The IoT keeps ahead of the curve
At Berkley One, a Berkley Company, one of our main goals is to stay ahead of the curve by asking, “What’s next?” We believe risk management should be designed not just to address current issues, but also leverage technology and respond based on what’s evolving. As a Risk Management Consultant, one of my favorite parts of the job is keeping in touch with what’s new and what’s next—and helping clients and agents to answer questions on how to respond to new technologies. The Internet of Things (IoT) is one emerging technology that’s worth keeping up with.
In today’s ever-connected world, it can be hard to strike the right balance between embracing new technology and allowing it to distract and overwhelm us. Even Microsoft co-founder Paul Allen explains, “Technology is notorious for engrossing people so much that they don’t always focus on balance and enjoy life at the same time.”1
IoT is a series of technologies that can actually help with this conundrum. Through the power of interconnectivity, IoT allows us to manage many aspects of our lives instantly, without thinking or worrying. The goal is to make our smart devices work for us, so that we can spend less time managing our homes (and our devices!) and more time enjoying our lives.
Breaking down IoT: what can devices do?
So what is the Internet of Things? In its simplest terms, the IoT is a group of everyday devices that are now connected on one centralized network. It has been said that the IoT is the next step in the evolution of the internet itself, and that it can improve the way that we live, learn and work.2 The IoT is now in many of our homes, allowing us to control lights, thermostats, robot vacuums, security cameras, coffee makers, door locks, sprinklers, wearable smart watches and countless more devices. A great example that you’ve probably heard of before is a smart home.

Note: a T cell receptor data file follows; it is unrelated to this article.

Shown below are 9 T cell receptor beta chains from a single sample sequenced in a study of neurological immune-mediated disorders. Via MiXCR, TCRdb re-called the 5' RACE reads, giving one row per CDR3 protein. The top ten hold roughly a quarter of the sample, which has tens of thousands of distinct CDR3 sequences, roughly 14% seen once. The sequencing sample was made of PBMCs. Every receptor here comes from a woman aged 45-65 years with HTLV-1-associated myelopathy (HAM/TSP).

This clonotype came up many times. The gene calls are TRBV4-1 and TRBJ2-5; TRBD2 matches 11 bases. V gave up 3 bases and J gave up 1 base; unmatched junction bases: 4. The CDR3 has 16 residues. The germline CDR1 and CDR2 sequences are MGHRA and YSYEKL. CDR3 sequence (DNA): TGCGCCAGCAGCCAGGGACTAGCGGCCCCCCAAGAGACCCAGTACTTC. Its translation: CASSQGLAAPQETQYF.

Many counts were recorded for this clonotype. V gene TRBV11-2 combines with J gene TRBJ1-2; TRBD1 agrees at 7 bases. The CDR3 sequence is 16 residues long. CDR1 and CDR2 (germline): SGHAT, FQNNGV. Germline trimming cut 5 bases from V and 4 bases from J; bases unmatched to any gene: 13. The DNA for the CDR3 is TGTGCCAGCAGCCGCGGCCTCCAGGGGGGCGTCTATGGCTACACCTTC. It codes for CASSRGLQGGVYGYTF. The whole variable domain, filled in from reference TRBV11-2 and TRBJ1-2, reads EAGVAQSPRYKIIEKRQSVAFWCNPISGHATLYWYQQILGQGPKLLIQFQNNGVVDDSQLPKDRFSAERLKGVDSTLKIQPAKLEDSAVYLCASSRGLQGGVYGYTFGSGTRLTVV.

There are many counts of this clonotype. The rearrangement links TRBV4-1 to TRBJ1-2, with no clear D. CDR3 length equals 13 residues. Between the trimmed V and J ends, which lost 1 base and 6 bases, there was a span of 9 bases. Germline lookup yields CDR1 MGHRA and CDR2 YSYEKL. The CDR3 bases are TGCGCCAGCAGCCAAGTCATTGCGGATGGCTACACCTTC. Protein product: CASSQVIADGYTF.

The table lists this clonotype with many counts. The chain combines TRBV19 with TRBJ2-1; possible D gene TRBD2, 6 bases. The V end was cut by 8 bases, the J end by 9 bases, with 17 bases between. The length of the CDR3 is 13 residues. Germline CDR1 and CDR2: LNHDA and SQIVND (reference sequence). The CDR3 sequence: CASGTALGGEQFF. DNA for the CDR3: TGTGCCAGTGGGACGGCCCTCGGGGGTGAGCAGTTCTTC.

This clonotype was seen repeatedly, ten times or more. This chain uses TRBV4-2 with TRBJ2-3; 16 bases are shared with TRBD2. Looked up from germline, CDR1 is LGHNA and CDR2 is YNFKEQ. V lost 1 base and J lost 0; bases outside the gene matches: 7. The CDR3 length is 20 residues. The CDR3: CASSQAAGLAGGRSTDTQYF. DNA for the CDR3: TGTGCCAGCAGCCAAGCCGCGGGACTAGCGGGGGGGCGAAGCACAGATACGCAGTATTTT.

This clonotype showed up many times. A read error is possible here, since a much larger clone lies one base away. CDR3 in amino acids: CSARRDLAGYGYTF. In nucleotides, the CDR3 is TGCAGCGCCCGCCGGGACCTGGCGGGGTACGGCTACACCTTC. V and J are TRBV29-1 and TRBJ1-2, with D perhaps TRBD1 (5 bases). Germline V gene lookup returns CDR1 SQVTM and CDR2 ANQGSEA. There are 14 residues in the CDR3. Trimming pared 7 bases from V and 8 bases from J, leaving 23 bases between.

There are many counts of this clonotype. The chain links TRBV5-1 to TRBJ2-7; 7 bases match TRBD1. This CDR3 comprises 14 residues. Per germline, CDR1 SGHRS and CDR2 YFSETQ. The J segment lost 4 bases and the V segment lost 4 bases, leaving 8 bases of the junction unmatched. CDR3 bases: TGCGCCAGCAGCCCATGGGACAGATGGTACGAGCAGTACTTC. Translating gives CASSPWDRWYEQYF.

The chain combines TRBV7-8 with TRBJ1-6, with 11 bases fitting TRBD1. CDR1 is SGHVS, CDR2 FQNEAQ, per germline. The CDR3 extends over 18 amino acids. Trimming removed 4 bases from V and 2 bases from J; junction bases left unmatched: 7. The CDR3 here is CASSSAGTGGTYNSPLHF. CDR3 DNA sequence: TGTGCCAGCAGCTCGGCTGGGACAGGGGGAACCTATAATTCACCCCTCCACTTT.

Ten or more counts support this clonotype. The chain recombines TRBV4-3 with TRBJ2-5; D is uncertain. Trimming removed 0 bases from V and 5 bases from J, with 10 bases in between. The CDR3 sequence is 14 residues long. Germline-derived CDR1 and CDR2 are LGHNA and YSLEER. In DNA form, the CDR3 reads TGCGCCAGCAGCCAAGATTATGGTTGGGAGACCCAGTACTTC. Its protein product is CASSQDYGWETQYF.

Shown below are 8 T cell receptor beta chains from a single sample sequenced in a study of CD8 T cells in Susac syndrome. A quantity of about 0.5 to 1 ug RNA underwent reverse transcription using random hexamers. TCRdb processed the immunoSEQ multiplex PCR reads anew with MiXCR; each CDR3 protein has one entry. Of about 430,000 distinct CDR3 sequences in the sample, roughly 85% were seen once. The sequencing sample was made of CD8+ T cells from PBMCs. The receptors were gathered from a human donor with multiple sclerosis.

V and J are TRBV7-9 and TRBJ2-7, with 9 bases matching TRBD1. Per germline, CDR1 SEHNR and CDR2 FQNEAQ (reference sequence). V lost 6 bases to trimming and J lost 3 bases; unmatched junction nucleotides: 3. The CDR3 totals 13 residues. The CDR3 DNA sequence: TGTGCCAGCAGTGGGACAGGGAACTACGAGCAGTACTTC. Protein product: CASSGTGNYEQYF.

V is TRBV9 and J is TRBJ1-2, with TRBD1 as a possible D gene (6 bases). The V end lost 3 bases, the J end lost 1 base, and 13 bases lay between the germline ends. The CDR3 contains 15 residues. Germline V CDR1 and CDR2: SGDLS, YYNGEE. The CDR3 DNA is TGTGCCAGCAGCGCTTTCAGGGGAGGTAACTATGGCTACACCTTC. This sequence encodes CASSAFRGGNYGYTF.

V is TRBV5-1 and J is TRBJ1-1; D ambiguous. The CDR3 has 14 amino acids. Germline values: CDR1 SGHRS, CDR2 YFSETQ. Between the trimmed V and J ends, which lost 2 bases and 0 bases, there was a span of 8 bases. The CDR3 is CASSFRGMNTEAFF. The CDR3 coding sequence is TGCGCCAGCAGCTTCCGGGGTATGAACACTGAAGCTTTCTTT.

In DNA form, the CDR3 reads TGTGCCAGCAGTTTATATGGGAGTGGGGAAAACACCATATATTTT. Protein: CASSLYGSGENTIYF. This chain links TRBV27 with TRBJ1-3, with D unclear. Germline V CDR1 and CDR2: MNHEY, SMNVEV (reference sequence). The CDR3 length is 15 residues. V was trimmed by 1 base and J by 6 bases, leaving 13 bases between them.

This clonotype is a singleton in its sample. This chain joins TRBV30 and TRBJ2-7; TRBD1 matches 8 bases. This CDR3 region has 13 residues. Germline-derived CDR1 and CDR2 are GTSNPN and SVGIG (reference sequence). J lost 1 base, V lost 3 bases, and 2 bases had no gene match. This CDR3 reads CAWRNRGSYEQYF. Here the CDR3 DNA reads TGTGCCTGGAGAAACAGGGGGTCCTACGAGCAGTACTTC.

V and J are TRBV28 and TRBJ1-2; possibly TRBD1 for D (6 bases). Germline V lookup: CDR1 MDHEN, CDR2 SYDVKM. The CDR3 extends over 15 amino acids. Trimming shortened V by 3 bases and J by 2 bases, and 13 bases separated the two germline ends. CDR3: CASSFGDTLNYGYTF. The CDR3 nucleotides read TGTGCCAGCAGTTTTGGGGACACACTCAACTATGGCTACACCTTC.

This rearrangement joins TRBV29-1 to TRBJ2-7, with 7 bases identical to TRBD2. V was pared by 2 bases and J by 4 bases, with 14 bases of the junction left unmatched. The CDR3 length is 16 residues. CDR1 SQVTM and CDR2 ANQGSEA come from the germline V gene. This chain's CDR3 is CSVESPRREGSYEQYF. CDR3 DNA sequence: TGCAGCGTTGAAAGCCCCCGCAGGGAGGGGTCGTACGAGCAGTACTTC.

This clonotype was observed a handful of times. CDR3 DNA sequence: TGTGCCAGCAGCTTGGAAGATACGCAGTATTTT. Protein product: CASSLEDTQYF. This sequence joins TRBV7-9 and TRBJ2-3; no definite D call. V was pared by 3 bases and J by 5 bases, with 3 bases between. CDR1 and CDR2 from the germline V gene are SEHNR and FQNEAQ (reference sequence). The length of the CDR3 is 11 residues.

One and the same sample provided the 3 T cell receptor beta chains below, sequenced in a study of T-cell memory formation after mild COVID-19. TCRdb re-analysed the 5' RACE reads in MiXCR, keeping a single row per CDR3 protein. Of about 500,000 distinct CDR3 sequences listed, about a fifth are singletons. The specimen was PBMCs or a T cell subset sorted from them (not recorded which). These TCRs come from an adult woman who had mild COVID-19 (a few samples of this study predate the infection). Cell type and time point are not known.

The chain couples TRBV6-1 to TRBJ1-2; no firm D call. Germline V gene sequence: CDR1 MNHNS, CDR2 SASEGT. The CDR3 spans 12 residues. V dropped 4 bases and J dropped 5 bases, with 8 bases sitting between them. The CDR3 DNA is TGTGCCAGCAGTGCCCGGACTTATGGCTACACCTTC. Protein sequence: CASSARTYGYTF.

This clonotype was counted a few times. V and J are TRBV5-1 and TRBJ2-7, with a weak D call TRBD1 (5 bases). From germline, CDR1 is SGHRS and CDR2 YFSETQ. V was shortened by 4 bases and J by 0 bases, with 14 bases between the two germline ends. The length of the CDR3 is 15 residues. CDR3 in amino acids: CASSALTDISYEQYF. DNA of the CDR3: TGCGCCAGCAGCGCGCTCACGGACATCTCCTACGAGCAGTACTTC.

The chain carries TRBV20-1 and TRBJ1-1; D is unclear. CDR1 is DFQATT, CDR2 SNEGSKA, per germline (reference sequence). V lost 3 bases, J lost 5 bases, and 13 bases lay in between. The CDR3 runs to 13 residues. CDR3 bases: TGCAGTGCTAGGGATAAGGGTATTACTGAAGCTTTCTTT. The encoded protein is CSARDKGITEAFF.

Smart homes bring together distinct, connected IoT devices and automate them so that the home can run effortlessly on its own.3 They are loaded with possibilities to make our lives more convenient and comfortable, which you can read more about in my last blog post.
Whether dialed in to your integrated smart home or standing on their own, the world of IoT devices is seemingly endless. They range from practical (trackers to help find lost keys) to recognizable (personal assistants like Amazon Echo) to fun and unique. Did you want an egg tray that lets you check how many eggs you have at home while you are out at the grocery store? You can do just that with a Quirky Egg Minder. How about a dog feeder which allows you to watch via a connected camera, and deliver your dog treats for being a good boy? Furbo has an interactive camera that lets you talk to, hear and reward your furry family member from anywhere.
On the cusp
Many experts believe we are on the precipice of a new technological revolution with the IoT at the center.4 It’s estimated that there will be more than 24 billion IoT devices on earth by 2020—which equals close to four devices for every human being on the planet.5
Manufacturers have been connecting devices to the Internet before we even had a name for the Internet.6 So why the explosion in devices now? Two key advances over the last decade have placed the IoT at the cusp of technology today.
The first is mobile technology, including both the growth of mobile devices and the availability of wireless connectivity. By using our smartphones as the hub of our own connected network, we can now directly and easily control all of our devices from almost anywhere. The second is the rising affordability of the actual sensors within IoT devices which constantly capture data to connect our physical and digital worlds.
The more the IoT grows, the more potential it brings. That’s because it isn’t a single technology, but rather the connection of these data-capturing devices and services which can measure and control aspects of the world around us. As these devices connect and share data with each other, they become able to not only make instant decisions, but also to anticipate what we need before we need it.
Benefits of the IoT at home